TalkSport article The art of making chameles is becoming more common as technology improves and the ocean becomes more diverse, researchers say.
Artistic experts say the art of chameling can now be done with a computer program and involves the same techniques used for making animals such as dolphins and whales.
It’s also being used by people to create art and models.
“The technology is getting better and better,” said Dr Ralf Schubert, an artist and expert in marine reptiles and amphibians at the University of Southern Denmark.
“In terms of the technology, it’s a really nice development for art, but for chameletronics, it just has to be a matter of time.”
This is not a new technology.
It’s been around for a while.
“It’s not a technology that has changed all that much, but the fact that the art and design of the chamelez have improved in the last few years means that it’s now more possible to use these technologies.”
Dr Schuber said the most advanced technology now used for chamelones was the colouring technique known as ‘pigmenting’ – a technique used to colour human-looking chamelettes.
“These colours are usually very complex, with several layers of pigment,” he said.
“They are applied to the skin, on the scales, on hair, and even on the skin of animals.”
Nowadays, it is possible to do this with just one tool, but this is not the case back in the past, when it was necessary to use a whole set of tools.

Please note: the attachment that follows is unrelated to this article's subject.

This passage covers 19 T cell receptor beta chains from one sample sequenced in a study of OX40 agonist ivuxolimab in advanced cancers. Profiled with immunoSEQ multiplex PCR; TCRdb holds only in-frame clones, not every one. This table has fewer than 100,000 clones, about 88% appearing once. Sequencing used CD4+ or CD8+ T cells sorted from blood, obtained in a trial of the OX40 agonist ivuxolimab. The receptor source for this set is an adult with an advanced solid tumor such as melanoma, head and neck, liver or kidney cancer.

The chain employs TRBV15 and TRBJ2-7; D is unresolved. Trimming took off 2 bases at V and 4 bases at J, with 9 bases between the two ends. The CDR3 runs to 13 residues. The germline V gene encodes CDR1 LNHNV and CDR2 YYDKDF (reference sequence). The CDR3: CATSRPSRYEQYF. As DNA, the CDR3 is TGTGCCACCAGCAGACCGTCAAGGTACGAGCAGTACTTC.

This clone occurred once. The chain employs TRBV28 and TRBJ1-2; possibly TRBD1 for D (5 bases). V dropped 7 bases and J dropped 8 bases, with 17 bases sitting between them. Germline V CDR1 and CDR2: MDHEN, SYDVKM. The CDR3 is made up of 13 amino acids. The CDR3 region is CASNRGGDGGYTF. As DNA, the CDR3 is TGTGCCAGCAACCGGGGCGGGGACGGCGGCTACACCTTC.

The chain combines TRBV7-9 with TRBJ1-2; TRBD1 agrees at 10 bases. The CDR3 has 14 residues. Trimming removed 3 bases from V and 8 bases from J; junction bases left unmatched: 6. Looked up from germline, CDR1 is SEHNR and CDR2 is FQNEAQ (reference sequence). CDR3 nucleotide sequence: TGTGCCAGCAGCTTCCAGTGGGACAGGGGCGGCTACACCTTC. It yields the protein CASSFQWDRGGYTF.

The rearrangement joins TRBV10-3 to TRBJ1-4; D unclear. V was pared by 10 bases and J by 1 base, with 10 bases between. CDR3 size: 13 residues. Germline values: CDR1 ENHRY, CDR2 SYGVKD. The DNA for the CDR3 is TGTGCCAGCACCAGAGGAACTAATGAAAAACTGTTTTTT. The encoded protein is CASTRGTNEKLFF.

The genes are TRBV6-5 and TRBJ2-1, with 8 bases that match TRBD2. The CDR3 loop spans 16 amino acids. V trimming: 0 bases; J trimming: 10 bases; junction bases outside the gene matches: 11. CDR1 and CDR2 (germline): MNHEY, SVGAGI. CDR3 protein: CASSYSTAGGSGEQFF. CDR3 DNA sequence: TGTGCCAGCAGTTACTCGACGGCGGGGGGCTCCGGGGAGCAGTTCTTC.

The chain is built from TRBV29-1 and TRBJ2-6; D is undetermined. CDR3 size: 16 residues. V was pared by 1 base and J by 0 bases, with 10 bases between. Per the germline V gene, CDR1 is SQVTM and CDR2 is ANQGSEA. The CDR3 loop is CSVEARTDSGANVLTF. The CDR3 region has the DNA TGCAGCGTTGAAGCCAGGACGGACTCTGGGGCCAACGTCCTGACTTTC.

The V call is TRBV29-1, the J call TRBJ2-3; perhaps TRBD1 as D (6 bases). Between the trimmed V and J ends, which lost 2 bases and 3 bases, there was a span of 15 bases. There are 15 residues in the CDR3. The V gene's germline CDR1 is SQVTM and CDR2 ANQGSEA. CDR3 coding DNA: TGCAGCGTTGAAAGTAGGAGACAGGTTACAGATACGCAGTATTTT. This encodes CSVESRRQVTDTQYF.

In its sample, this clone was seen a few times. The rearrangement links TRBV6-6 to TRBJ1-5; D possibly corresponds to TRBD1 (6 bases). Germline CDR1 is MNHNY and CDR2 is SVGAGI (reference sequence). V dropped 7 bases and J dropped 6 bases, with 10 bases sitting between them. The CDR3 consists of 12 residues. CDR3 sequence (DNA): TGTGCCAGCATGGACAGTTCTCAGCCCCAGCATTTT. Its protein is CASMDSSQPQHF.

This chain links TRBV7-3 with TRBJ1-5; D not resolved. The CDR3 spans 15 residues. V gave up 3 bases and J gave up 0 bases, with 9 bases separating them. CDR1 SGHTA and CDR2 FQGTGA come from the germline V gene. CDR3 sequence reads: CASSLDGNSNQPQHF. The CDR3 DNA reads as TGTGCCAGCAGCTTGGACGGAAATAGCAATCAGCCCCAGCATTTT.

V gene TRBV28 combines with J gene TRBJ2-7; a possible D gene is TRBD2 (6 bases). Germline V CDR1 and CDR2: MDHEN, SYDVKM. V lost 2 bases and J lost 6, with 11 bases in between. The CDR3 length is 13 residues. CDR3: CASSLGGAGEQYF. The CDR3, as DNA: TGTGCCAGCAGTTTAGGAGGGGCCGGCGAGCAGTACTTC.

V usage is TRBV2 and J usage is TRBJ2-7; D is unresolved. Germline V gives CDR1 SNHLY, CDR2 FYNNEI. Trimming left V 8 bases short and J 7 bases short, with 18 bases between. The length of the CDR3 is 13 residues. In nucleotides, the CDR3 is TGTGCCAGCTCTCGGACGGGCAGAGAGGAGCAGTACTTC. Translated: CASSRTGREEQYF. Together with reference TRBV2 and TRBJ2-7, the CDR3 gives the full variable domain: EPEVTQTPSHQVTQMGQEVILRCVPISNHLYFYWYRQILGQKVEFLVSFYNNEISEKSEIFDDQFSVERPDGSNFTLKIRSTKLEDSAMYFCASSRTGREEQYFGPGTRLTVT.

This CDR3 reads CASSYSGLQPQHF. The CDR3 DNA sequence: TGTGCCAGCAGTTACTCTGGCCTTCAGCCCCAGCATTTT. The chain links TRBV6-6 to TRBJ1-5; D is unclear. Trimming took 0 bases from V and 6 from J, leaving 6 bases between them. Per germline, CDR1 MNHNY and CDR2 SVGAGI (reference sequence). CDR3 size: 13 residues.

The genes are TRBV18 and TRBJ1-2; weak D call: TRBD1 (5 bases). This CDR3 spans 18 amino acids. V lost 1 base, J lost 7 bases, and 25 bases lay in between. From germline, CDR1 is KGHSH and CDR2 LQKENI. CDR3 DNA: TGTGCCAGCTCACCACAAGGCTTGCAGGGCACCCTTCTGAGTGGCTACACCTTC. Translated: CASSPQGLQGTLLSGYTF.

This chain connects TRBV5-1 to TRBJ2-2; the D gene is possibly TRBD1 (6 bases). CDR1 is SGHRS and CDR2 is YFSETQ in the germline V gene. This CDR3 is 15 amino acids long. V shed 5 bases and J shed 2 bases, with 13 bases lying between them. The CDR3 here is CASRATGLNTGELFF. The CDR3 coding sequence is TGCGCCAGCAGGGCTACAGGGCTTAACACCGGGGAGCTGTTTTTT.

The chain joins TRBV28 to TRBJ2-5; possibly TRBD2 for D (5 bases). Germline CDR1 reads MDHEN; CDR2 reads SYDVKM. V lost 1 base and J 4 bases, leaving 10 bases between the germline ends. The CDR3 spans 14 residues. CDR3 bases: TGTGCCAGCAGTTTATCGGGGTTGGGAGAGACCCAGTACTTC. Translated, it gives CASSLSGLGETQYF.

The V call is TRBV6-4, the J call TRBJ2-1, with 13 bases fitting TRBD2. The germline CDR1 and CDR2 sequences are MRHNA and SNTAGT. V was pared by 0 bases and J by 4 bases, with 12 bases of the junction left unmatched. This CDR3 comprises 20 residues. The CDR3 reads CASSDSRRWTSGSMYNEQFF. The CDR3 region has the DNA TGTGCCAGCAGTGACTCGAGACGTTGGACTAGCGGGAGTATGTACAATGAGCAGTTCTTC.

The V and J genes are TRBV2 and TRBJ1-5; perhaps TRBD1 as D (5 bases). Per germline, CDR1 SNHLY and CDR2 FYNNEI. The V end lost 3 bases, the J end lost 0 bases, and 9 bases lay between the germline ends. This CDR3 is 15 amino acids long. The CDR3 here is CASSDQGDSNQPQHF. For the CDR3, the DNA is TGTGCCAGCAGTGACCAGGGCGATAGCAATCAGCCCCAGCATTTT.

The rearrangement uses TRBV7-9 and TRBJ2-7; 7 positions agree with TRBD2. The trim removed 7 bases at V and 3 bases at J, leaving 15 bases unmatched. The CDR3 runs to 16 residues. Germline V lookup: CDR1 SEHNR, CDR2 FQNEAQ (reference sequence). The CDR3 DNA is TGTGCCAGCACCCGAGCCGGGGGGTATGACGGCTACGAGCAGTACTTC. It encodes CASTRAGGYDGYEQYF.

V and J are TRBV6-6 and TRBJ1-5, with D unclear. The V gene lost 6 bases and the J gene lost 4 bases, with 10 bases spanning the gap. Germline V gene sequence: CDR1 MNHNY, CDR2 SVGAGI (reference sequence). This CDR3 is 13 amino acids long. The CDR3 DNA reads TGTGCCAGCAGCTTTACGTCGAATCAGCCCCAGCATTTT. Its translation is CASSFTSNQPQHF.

“Dr Ralf said he had used pigments for his chamelette for about 20 years.”
I do not think that it was possible to make a chamelier without pigments, but nowadays there is a technology where it’s possible to produce chamelons with pigments on them, and they are now available,” he explained.”
We have already done this, but there are still a lot of limitations.
“People have used it for many years, but it was not possible to actually use pigments because of the complexity of the colours.”
There is a very high cost involved, but now it is easy to do.
“But now we also have the ability to do it on a large scale, for instance by using pigments in a whole new way – a pigmenting system where you put a mixture of different colours on the same object.”
“The results are very beautiful, very natural and can be replicated on a huge scale,” he added.
Dr Rolf said he could not describe the process exactly because it involved mixing different colours, but he said it took about two hours.
“You are able to create a very fine texture, which is not available in a chamelone, which could be used for the next generation,” he concluded.
“So it’s really quite impressive.”